View of Trump economy brightens

Markets seem to think Donald Trump's economic plan could be much better than was thought. Photo/AP
Markets seem to think Donald Trump's economic plan could be much better than was thought. Photo/AP

Donald Trump's economic agenda was widely criticized on the campaign trail as a danger to the American recovery. But now, as the first pieces of his plan begin to take shape, experts say it could actually have the potential to deliver major stimulus.

At the forefront is Trump's call for dramatically lowering the tax rate for individuals and businesses, a move long sought by Republicans. After the election, Senate Majority Leader Mitch McConnell, cited tax reform among the priorities for next year.

On Thursday afternoon, Trump had lunch with House Speaker Paul Ryan, who issued his own blueprint for tax reform over the summer.

The likelihood of a deal remains highly uncertain, and the price tag for Trump's cuts is estimated to be as high as $6 trillion over the next decade. But with Republicans in charge of the White House and Congress, the odds appear higher than they were before the election - and that is enough for investors and economists to start recalibrating their expectations.

"The tax cuts and spending increases that are likely to be passed would tend to boost near-term growth, inflation, interest rates and the dollar," said Ben Herzon, an economist at Macroeconomic Advisers.

The shift in outlook is clear on Wall Street, where the bond market has gotten pummeled amid the improved economic outlook. Yields on 10-year U.S. Treasurys - which move in the opposite direction of price - continued to climb Thursday afternoon to 2.1 per cent, the highest level since January. The spike in yields after Trump's victory on Wednesday was the largest since 2013.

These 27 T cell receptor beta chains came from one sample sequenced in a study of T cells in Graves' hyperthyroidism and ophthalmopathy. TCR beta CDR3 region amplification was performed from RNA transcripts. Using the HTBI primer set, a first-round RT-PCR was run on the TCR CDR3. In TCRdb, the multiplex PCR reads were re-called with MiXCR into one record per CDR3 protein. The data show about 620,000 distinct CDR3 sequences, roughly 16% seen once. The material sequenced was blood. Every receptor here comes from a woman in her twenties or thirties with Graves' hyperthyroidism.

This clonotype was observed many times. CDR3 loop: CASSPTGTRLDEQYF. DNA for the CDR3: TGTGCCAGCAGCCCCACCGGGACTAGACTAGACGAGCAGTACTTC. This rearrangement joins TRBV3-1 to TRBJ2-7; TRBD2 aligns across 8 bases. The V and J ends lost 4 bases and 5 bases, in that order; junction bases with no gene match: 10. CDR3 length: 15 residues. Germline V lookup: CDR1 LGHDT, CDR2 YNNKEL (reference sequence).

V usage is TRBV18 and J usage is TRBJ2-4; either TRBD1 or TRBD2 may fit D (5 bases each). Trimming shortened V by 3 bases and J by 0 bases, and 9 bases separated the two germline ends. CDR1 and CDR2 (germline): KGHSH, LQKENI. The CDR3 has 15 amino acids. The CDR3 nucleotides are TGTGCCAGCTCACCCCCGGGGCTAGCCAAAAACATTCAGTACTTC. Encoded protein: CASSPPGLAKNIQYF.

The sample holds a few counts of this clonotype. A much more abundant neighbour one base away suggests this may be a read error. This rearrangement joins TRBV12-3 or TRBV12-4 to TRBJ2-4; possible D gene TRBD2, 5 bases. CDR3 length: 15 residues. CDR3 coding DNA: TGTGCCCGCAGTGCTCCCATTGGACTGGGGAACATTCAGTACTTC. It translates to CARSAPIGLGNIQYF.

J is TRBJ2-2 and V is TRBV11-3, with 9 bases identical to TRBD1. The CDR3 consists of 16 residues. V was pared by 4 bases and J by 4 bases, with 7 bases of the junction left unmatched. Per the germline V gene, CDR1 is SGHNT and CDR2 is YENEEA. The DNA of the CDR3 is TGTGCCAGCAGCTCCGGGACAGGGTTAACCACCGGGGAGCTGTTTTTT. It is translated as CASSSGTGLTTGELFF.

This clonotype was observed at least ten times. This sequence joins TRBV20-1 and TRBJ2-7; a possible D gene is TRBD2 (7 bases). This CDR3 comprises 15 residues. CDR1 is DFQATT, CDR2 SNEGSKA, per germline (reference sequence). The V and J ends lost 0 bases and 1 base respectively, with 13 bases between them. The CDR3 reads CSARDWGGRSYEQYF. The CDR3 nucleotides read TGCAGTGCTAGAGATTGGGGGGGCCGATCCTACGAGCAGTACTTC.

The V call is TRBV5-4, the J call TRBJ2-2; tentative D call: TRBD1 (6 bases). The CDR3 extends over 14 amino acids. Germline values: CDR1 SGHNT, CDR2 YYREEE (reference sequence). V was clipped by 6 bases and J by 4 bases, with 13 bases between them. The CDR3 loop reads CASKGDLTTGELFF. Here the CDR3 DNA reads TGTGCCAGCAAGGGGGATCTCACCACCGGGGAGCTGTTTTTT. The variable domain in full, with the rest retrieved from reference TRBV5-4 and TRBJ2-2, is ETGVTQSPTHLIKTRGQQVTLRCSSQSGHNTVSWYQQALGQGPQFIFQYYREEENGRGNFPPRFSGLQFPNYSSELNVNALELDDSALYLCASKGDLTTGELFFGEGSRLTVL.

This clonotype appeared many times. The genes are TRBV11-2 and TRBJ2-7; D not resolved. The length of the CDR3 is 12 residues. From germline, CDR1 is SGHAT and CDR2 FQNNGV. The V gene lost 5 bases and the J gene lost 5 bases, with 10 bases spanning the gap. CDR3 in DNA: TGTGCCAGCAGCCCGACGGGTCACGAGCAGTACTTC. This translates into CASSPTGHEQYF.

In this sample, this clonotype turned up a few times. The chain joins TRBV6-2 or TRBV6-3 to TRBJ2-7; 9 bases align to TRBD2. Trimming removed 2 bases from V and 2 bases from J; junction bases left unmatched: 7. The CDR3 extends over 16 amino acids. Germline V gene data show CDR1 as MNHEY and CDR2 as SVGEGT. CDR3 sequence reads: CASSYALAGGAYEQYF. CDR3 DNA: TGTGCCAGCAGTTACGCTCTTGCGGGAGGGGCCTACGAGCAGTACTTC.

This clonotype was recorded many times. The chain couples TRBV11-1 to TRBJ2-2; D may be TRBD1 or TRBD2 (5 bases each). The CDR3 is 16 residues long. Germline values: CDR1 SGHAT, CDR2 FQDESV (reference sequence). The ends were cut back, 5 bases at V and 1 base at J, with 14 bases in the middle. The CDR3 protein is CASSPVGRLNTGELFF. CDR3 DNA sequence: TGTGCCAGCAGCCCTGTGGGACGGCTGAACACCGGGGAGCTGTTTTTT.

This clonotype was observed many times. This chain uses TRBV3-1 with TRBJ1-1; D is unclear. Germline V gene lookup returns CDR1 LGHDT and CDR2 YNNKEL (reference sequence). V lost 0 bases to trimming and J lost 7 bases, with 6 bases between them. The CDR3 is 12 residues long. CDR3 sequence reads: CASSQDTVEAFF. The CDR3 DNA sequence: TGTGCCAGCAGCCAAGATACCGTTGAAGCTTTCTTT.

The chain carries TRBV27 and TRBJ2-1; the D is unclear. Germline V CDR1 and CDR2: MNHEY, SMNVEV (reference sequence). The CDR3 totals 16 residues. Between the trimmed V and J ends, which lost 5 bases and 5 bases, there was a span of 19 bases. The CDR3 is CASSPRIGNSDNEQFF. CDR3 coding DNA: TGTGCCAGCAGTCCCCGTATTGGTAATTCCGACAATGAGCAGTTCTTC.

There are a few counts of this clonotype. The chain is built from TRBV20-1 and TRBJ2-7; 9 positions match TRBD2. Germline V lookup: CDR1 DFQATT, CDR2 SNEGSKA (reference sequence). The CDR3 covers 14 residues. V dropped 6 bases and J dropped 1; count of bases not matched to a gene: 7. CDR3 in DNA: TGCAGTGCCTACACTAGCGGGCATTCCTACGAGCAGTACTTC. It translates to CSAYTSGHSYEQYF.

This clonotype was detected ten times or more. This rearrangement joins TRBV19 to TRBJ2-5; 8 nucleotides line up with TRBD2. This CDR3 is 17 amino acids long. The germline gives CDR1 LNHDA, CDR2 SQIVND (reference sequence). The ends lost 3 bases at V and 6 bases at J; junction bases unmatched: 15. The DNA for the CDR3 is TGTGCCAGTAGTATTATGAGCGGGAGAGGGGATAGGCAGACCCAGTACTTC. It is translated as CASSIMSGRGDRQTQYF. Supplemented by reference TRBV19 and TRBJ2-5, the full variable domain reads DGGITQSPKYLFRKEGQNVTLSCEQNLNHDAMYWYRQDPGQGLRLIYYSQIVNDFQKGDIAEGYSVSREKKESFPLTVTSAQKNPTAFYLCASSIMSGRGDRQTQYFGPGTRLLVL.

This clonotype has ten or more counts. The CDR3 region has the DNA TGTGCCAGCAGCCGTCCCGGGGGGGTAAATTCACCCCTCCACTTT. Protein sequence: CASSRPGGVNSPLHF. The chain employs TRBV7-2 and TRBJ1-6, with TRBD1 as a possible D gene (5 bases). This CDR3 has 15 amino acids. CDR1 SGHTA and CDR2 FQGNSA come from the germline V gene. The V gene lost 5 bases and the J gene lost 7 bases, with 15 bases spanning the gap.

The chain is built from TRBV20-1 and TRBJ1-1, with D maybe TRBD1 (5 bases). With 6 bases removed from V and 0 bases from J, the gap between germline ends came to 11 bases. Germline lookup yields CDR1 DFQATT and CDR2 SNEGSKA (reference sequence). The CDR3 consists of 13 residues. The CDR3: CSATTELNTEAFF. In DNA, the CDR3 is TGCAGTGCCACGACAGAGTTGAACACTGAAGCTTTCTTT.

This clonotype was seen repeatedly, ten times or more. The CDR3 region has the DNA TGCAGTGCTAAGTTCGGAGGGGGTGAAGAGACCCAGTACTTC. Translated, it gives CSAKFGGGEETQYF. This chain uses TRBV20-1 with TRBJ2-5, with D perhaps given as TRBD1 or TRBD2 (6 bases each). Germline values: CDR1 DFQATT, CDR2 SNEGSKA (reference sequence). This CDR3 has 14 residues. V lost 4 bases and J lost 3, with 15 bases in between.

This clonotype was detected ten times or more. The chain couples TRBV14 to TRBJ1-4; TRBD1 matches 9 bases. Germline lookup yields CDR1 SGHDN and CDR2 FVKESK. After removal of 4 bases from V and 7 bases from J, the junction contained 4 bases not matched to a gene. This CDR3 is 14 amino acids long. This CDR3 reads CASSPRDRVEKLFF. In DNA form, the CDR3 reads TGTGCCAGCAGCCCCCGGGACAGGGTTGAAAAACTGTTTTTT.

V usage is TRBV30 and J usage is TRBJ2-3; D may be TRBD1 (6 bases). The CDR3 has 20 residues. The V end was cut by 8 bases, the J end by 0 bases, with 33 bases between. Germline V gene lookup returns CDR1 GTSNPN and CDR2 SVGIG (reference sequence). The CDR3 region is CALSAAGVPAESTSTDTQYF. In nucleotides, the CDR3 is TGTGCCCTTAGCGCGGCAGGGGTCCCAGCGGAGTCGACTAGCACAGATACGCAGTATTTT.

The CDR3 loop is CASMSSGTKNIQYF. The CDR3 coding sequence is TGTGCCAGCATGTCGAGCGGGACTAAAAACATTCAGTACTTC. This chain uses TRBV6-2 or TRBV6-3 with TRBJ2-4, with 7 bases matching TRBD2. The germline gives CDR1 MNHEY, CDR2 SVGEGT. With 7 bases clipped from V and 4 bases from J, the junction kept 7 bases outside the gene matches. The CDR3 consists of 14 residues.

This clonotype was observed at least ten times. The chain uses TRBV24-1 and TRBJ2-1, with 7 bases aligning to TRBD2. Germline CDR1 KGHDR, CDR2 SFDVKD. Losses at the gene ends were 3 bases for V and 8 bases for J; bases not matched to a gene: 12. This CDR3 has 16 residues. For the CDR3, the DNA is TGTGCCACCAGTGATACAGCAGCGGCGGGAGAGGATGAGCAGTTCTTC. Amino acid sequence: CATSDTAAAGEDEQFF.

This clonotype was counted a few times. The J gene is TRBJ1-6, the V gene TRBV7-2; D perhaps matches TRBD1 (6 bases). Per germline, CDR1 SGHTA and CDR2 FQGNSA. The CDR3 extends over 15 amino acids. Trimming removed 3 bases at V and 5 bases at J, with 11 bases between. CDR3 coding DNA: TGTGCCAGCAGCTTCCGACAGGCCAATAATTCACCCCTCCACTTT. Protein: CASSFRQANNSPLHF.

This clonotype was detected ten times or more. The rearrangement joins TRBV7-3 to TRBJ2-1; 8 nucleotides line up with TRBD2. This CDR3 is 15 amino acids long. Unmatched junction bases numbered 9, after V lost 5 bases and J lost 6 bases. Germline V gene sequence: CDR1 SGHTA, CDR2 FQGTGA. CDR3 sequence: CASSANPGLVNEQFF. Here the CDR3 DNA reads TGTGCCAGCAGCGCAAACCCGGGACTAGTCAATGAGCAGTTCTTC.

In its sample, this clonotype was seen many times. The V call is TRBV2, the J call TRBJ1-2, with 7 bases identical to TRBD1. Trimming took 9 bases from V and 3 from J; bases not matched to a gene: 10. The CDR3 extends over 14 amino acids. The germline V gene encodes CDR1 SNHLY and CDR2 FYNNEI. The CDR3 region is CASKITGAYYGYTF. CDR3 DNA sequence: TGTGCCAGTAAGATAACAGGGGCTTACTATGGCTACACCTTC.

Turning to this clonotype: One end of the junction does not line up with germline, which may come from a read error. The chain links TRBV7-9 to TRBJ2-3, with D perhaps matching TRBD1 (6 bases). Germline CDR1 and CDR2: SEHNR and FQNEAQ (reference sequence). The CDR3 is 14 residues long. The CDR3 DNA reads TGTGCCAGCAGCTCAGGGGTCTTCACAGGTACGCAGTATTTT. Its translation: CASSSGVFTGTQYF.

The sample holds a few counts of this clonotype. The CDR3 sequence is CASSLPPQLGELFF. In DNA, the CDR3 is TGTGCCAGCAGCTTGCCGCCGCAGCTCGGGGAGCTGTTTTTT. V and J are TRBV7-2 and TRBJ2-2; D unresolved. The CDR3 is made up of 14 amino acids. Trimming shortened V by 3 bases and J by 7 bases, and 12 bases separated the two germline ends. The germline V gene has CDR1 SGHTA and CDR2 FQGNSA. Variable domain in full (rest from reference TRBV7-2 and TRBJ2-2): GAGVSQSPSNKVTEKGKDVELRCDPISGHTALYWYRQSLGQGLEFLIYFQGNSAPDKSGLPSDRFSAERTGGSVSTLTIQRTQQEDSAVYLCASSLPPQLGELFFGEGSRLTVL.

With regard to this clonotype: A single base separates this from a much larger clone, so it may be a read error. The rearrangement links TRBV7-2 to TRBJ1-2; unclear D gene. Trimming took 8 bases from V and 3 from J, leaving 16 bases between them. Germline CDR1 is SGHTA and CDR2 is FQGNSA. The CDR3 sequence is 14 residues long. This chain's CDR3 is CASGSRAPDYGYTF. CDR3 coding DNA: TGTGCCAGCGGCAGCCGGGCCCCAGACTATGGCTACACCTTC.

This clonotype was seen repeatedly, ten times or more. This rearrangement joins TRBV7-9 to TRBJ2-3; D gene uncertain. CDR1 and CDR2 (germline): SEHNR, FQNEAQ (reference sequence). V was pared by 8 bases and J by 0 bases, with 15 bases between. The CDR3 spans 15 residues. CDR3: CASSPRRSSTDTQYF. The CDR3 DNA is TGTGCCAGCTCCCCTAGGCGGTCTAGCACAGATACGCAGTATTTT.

The movements reflect investors' expectations that Trump's fiscal stimulus would be likely to increase the national debt, especially if it is combined with massive new spending on infrastructure, which could raise the federal government's borrowing costs.

At the same time, investors also believe the economy will pick up momentum, pushing inflation higher. It currently stands at 1.4 per cent, well below the Federal Reserve's target of 2 per cent following years of tepid economic growth.

But if prices start to rise as the recovery gains steam, the Fed would probably raise interest rates - pushing up long-term Treasury yields even more.

A forecast from Barclays released Thursday shows inflation rising to 2.6 per cent at the end of 2018. Chief economist Michael Gapen said the new analysis assumes tax cuts that amount to 2 per cent of the country's total gross domestic product, larger than those passed by President George Bush but smaller than the package proposed by Trump on the campaign trail.

The estimate also assumes Trump fulfills at least part of his controversial pledge to slap punitive tariffs on goods from Mexico and China and withdraw from free-trade agreements.

Economists have warned that such measures could spark a damaging trade war with crucial partners. The Barclays analysis assumes new tariffs of 15 per cent on Chinese imports and 7 per cent on those from Mexico, lower than Trump has called for but higher than the average duty in place.

"What we believe we know is coming is a shift in policy," Gapen said. "We have a high degree of confidence that we'll get the expansionary policies. The question is what happens on the trade side."

It remains unclear how, when and even if Trump will renegotiate long-standing trade deals. Other key parts of his agenda that could have significant effects on the economy - such as mass deportation of illegal immigrants or repealing the Affordable Care Act - remain a mystery.

But at least so far, investors have been heartened by Trump's conciliatory tone. Wall Street rallied again Thursday, with the Dow Jones industrial average poised to close at a record high.

"These policies will have no impact on the economy in 2017. They won't even be in place. They're all expectational," said Blu Putnam, chief economist with CME Group. "But that's what markets do."

- Washington Post

Get the news delivered straight to your inbox

Receive the day’s news, sport and entertainment in our daily email newsletter

SIGN UP NOW

© Copyright 2017, NZME. Publishing Limited

Assembled by: (static) on production bpcf02 at 31 Mar 2017 00:28:07 Processing Time: 636ms